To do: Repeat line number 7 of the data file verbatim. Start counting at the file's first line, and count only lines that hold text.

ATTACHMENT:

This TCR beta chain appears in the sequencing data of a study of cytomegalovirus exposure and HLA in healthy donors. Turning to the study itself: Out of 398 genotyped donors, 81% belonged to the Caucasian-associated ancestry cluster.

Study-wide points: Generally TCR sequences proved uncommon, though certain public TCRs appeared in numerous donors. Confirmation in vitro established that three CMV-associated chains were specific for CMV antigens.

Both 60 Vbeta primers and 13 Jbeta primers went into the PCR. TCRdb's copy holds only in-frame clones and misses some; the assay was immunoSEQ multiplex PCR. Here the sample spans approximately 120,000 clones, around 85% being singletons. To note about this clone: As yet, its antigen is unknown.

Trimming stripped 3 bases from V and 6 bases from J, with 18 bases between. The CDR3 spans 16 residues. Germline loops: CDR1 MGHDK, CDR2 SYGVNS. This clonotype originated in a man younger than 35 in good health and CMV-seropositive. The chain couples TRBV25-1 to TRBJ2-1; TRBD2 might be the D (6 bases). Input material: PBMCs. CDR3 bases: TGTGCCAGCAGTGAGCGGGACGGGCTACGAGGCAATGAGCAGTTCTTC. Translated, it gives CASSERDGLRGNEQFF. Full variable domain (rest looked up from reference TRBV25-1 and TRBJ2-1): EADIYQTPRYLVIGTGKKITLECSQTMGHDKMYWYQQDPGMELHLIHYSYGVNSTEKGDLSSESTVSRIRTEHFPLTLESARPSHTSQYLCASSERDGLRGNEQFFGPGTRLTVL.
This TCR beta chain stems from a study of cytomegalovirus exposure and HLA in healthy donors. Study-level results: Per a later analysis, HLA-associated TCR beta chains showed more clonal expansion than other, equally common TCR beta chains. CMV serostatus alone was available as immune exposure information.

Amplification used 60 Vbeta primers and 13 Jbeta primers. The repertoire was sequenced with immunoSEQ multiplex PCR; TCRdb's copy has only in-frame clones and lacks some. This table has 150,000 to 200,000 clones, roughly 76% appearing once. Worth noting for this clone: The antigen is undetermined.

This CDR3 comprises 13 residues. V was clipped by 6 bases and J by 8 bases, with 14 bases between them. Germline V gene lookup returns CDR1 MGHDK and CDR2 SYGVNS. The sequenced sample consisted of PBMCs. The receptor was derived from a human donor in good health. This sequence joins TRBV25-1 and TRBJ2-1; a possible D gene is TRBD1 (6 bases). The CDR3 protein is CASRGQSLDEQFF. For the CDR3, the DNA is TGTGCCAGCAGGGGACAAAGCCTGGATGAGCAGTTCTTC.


This CDR3 comprises 13 residues. V was clipped by 6 bases and J by 8 bases, with 14 bases between them. Germline V gene lookup returns CDR1 MGHDK and CDR2 SYGVNS. The sequenced sample consisted of PBMCs. The receptor was derived from a human donor in good health. This sequence joins TRBV25-1 and TRBJ2-1; a possible D gene is TRBD1 (6 bases). The CDR3 protein is CASRGQSLDEQFF. For the CDR3, the DNA is TGTGCCAGCAGGGGACAAAGCCTGGATGAGCAGTTCTTC.